Bethal Chanyalew: We started planning a couple of months back just making good announcement posts to get the momentum going. We had to make a lot of TikTok promotions so that we could get people hyped. If you remember African Night last year, the TikToks are really what got a lot of attention. So we wanted that same energy for the Met Gala.
NM: What is the importance of ASU?
BC: I think that since we go to a PWI, ASU is really important because it really brings together students – African students, Black students, people of color – it brings them all together. On a campus that is so big it can feel very isolated very quickly, so ASU brings you a sense of community, it brings you a sense of home.
Lead Event Coordinators, Joys Lutwangu, a second-year majoring in Political science, and Diarra Diagne, a second-year majoring in Political science, also spoke about the inspiration for the Met Gala and the importance of ASU.
NM: What inspired the Met Gala and why is it important to have events like this?
Joys Lutwangu: I think it was really important that we hosted an event like this because honestly, at a PWI when you see a lot of the formal events going on, they don’t cater to those of African descent or people of color. Every time I saw like a formal event going on, it was always my white counterparts like getting dressed up and going somewhere for like a fraternity or sorority, but you never really saw an event like that for like Black people where we could get dressed up and have a good time at a formal event. So, we liked the idea of incorporating a Met Gala with this year’s events for ASU, and the inspiration behind the theme was actually a TV show on Netflix, based in Nigeria, called Young, Rich, and African. It’s a reality TV show that follows these very, like, elite, young, rich African Nigerians who go through their day-to-day doing what young rich Africans do.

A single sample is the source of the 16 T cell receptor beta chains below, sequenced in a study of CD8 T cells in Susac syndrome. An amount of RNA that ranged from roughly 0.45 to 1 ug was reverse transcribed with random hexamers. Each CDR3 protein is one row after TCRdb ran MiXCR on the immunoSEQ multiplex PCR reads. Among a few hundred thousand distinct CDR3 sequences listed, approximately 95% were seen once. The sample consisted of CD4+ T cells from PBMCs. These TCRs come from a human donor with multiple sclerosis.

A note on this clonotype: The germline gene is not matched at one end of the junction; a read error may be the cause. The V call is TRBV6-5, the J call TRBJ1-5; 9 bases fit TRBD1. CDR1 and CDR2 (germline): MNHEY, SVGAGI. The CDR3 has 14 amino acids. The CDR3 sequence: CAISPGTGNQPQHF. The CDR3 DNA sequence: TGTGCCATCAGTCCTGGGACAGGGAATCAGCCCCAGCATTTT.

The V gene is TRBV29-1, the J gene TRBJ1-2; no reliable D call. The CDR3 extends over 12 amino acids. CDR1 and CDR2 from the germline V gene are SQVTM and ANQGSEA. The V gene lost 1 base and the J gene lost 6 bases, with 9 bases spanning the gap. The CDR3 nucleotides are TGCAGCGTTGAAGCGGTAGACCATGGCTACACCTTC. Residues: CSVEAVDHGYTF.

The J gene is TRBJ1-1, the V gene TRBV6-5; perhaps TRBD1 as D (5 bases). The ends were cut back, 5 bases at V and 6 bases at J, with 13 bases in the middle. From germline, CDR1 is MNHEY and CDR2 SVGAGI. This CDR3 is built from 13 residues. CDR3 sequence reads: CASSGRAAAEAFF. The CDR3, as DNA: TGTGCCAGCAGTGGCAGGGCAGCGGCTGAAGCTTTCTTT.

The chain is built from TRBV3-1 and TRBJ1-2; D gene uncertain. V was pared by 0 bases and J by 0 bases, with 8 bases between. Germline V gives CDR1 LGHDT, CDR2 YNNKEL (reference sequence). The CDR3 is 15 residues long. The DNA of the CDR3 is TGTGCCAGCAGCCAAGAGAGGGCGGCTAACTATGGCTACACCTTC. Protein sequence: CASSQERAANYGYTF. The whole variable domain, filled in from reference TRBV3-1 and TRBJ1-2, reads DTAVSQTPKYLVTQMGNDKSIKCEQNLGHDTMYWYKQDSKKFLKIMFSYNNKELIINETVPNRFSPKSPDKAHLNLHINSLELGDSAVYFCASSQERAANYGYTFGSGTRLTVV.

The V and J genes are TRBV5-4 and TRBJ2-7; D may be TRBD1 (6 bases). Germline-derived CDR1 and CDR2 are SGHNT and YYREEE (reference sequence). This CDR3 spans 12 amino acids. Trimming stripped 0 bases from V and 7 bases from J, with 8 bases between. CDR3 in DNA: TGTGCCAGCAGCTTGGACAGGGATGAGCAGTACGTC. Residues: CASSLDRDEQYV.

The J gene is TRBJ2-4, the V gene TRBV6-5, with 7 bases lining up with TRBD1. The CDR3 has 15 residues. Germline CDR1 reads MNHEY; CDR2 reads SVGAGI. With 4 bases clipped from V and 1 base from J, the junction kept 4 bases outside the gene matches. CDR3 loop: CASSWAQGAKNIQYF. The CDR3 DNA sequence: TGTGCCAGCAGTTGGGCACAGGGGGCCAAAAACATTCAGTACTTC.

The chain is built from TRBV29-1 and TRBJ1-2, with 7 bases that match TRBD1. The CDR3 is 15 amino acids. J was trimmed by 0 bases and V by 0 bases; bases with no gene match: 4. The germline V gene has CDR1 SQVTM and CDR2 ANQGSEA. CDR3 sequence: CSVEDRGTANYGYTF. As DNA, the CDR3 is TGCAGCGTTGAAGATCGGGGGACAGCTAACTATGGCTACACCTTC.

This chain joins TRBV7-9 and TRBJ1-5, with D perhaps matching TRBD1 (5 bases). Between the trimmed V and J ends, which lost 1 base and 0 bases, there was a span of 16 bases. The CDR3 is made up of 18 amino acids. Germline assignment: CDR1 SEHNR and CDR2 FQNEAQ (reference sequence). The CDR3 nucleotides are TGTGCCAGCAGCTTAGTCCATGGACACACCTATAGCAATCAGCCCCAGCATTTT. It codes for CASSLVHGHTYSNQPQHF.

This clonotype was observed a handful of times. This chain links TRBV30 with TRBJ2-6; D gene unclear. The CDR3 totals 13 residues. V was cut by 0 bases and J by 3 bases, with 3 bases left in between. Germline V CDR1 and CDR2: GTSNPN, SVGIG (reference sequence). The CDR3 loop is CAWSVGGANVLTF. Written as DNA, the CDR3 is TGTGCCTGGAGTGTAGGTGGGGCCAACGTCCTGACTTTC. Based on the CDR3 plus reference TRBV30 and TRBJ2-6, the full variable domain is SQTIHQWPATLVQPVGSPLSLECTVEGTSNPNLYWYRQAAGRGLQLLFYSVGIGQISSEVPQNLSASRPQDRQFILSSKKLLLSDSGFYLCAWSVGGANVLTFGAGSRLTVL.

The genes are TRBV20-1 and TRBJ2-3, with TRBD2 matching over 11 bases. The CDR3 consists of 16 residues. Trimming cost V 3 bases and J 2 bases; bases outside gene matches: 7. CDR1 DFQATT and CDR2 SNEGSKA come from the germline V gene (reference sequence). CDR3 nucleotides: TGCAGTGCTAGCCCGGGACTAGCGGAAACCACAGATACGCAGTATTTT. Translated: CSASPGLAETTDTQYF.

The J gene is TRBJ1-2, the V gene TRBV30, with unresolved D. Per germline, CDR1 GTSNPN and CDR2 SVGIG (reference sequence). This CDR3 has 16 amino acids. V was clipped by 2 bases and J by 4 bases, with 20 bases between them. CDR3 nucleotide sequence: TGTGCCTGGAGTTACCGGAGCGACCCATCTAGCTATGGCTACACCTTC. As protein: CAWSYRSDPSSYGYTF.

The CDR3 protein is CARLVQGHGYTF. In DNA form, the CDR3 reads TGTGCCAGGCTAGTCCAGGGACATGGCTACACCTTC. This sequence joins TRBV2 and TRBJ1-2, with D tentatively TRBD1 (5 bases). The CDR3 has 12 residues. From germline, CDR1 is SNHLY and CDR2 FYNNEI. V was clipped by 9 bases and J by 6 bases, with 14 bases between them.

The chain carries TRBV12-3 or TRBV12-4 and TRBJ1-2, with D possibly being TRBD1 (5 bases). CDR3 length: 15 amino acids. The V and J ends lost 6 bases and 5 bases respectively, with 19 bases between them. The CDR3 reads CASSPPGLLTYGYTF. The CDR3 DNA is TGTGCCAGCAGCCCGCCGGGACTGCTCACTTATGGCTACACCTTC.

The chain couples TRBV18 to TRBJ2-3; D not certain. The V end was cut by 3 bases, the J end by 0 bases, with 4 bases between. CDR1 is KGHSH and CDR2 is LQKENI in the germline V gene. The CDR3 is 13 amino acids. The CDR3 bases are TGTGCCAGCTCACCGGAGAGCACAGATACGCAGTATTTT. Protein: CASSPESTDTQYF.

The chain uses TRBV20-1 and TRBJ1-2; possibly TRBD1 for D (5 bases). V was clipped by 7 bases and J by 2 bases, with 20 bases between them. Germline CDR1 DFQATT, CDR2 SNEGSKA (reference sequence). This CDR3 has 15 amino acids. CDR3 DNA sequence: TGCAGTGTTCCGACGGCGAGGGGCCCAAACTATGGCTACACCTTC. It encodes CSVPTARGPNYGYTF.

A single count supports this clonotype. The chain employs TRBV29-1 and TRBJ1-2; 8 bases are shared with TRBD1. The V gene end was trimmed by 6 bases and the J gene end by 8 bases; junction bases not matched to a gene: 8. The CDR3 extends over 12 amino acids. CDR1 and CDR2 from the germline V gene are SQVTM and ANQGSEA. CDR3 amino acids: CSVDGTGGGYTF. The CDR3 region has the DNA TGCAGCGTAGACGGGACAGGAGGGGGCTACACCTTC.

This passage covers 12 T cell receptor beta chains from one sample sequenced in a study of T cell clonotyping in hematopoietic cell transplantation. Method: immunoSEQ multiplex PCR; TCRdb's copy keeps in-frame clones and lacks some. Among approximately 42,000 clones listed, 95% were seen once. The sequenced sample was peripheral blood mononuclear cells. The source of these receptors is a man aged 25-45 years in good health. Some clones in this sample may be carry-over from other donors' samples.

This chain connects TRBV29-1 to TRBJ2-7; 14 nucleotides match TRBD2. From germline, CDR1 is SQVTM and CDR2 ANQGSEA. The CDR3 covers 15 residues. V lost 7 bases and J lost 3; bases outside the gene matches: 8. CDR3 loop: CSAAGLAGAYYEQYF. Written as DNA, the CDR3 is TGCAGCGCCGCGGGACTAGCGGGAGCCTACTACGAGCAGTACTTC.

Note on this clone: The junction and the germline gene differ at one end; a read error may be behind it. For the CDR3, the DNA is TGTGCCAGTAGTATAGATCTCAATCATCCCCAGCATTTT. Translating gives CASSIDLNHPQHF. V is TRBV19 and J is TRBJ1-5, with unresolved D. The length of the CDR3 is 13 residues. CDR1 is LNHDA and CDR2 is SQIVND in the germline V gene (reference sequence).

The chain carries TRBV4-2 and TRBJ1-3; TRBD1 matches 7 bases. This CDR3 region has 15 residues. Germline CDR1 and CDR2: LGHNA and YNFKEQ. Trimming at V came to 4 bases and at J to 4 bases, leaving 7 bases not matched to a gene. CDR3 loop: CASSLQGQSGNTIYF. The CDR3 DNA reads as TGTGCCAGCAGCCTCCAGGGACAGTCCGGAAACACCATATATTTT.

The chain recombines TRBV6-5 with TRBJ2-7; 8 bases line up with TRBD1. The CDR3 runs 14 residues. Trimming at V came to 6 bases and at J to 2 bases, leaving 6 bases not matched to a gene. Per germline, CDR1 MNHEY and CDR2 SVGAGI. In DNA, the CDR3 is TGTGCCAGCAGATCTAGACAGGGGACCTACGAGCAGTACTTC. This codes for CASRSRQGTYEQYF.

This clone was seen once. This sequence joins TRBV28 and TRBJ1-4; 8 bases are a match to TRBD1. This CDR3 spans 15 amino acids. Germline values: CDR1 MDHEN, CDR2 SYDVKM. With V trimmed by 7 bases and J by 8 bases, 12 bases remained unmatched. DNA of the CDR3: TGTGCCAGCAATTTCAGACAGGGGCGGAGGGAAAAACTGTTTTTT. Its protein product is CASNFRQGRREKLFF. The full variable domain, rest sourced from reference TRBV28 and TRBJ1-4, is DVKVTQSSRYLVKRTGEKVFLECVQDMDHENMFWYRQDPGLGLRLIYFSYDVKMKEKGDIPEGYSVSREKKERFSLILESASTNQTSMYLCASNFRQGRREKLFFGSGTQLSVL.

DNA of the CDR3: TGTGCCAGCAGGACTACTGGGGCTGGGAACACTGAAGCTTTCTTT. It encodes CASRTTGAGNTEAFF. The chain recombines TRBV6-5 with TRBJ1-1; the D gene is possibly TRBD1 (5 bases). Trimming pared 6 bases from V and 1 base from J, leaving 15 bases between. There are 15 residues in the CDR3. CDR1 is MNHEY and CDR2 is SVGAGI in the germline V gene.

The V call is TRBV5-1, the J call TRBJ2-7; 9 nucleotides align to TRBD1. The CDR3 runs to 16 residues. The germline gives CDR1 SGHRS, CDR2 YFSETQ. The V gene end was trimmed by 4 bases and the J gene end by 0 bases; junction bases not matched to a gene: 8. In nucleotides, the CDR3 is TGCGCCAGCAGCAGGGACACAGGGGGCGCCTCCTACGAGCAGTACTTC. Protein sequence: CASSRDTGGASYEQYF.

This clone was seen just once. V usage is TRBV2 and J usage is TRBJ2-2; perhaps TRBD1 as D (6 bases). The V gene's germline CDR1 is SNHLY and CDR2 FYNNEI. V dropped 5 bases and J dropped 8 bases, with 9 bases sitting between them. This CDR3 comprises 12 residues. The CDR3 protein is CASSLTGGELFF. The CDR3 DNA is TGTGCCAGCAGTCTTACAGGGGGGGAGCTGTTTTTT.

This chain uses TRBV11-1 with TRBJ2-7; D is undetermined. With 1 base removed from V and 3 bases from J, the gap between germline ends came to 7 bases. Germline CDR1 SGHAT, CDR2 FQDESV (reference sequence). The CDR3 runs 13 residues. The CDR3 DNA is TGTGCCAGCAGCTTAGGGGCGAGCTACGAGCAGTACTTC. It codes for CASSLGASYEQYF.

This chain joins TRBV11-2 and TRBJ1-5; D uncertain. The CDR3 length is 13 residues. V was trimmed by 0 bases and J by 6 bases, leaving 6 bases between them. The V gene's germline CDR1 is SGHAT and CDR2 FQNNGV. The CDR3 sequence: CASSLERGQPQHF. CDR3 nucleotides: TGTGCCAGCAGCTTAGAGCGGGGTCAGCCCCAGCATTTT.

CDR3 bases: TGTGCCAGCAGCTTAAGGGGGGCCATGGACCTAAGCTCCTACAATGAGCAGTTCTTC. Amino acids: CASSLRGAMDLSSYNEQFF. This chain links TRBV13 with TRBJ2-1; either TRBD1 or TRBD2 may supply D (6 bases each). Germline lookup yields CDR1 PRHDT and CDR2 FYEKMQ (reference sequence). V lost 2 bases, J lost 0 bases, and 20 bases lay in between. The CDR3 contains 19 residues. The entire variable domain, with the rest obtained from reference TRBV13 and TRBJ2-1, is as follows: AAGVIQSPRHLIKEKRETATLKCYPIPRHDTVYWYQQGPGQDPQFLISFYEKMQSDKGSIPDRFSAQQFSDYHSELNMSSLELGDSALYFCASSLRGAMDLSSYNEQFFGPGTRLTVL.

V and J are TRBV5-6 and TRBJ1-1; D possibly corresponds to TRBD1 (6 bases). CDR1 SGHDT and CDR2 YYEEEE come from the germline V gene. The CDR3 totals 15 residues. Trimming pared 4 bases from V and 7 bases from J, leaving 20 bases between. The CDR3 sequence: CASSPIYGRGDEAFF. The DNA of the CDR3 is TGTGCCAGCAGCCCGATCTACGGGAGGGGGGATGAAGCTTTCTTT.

NM: What was the coordination process like for the performances?
JL: We wanted the performances to be NC State centered so we looked into NC State alumni and NC State students with talents that we wanted to showcase. We also did want to mimic the actual Met Gala itself because a lot of people don’t know this, but the Met Gala has an art show to it. So you see the celebrities on the red carpet, but what you don’t see is that they go look at a bunch of art. With our rendition of the Met Gala, we wanted to have an art show, but with actual students showcasing their art, whether it be through vocals, instruments, dance or anything else.
NM: What is the importance of ASU?
Diarra Diagne: I feel like the importance of ASU for the population at NC State is just to expose the African culture as well as to unite different groups together. I know African is in the name, but we draw attention to all different kinds of people. ASU is about bringing everybody together and spreading the African culture while still being appropriate and understanding that there is a rich history.
JL: The importance of ASU is giving attention to the African diaspora and also just giving a safe space for African students, whether they’re first-gen, straight from Africa, or they know they have African ancestry, I think the African Student Union provides not only space, but an opportunity be better connected to your roots.
The Met Gala was not just an everyday event; it was a dynamic cultural celebration that created a sense of belonging in the heart of the university’s community. ASU emphasized that the Met Gala was just the beginning of what they have in store for the rest of the school year.